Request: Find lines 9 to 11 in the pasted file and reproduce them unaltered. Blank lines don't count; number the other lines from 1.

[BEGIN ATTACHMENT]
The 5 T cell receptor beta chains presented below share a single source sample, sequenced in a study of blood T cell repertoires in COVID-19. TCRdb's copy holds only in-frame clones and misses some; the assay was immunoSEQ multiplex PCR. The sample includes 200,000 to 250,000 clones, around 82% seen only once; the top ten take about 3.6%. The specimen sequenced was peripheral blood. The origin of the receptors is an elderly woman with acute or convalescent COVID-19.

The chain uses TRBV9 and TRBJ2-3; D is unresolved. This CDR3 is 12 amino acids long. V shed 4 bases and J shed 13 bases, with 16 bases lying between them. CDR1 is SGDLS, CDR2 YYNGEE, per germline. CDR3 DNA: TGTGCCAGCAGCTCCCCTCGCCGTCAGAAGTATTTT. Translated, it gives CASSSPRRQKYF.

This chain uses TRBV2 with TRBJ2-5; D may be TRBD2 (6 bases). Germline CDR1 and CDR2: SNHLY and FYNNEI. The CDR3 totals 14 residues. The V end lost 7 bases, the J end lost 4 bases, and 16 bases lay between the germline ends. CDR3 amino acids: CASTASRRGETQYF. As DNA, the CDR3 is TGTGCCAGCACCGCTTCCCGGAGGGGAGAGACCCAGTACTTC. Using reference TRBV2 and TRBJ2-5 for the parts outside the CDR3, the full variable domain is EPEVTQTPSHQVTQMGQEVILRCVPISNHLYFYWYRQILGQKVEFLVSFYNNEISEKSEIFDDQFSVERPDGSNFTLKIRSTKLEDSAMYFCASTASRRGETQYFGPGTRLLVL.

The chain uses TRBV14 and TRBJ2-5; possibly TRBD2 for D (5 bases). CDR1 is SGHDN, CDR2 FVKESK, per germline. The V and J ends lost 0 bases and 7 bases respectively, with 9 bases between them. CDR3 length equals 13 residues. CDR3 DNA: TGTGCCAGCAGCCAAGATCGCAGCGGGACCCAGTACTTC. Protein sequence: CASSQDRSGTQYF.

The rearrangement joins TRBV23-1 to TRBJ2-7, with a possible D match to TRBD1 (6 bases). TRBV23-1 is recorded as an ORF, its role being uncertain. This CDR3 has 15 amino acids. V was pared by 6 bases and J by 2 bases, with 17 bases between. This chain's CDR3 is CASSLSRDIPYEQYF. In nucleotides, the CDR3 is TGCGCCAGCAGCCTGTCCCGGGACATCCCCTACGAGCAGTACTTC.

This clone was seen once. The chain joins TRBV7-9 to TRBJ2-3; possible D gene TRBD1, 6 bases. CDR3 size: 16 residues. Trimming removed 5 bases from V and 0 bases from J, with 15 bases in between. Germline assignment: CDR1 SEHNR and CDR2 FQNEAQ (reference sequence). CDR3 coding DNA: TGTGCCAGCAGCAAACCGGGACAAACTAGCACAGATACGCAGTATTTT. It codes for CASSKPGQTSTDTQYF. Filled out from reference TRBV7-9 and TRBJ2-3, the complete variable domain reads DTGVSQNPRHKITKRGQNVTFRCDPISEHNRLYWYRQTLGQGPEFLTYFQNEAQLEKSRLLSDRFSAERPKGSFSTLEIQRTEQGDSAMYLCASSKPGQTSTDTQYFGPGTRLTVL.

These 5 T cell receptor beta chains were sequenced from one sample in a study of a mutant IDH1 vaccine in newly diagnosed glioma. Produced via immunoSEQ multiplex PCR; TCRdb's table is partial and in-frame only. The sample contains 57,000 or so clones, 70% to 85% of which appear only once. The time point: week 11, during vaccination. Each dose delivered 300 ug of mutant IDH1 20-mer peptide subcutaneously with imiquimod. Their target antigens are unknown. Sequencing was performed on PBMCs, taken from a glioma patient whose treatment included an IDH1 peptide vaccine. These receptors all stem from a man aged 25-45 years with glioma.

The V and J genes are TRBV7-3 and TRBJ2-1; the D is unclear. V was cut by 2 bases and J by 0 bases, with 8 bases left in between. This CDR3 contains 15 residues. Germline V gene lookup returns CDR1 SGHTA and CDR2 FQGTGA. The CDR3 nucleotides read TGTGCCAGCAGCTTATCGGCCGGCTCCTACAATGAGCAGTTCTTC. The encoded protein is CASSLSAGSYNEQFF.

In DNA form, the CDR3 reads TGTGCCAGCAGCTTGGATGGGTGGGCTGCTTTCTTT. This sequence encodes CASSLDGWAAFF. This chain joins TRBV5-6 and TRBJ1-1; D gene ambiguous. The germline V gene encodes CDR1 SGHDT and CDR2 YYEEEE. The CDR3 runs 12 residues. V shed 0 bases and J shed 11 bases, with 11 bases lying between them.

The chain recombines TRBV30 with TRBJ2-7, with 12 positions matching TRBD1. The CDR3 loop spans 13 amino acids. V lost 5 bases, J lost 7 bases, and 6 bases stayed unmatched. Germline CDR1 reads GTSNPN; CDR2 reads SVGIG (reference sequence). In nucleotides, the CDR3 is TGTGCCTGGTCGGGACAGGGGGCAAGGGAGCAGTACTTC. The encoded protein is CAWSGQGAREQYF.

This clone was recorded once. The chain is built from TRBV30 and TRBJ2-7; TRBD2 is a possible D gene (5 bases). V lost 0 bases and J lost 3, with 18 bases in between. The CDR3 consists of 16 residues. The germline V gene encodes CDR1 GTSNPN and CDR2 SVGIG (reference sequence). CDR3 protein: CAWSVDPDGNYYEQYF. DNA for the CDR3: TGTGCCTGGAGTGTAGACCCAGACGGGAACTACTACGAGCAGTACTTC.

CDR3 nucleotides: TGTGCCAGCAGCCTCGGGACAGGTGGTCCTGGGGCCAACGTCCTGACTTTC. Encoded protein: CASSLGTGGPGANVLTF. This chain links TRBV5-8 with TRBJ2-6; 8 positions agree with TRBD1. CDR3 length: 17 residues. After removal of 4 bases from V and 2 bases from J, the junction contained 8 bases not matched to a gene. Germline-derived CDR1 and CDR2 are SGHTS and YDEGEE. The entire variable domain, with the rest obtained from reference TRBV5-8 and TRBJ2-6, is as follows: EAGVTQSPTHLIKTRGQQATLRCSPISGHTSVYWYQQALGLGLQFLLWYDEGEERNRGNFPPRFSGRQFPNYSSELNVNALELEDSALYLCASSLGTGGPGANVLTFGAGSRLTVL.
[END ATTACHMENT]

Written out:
In DNA form, the CDR3 reads TGTGCCAGCAGCTTGGATGGGTGGGCTGCTTTCTTT. This sequence encodes CASSLDGWAAFF. This chain joins TRBV5-6 and TRBJ1-1; D gene ambiguous. The germline V gene encodes CDR1 SGHDT and CDR2 YYEEEE. The CDR3 runs 12 residues. V shed 0 bases and J shed 11 bases, with 11 bases lying between them.

The chain recombines TRBV30 with TRBJ2-7, with 12 positions matching TRBD1. The CDR3 loop spans 13 amino acids. V lost 5 bases, J lost 7 bases, and 6 bases stayed unmatched. Germline CDR1 reads GTSNPN; CDR2 reads SVGIG (reference sequence). In nucleotides, the CDR3 is TGTGCCTGGTCGGGACAGGGGGCAAGGGAGCAGTACTTC. The encoded protein is CAWSGQGAREQYF.

This clone was recorded once. The chain is built from TRBV30 and TRBJ2-7; TRBD2 is a possible D gene (5 bases). V lost 0 bases and J lost 3, with 18 bases in between. The CDR3 consists of 16 residues. The germline V gene encodes CDR1 GTSNPN and CDR2 SVGIG (reference sequence). CDR3 protein: CAWSVDPDGNYYEQYF. DNA for the CDR3: TGTGCCTGGAGTGTAGACCCAGACGGGAACTACTACGAGCAGTACTTC.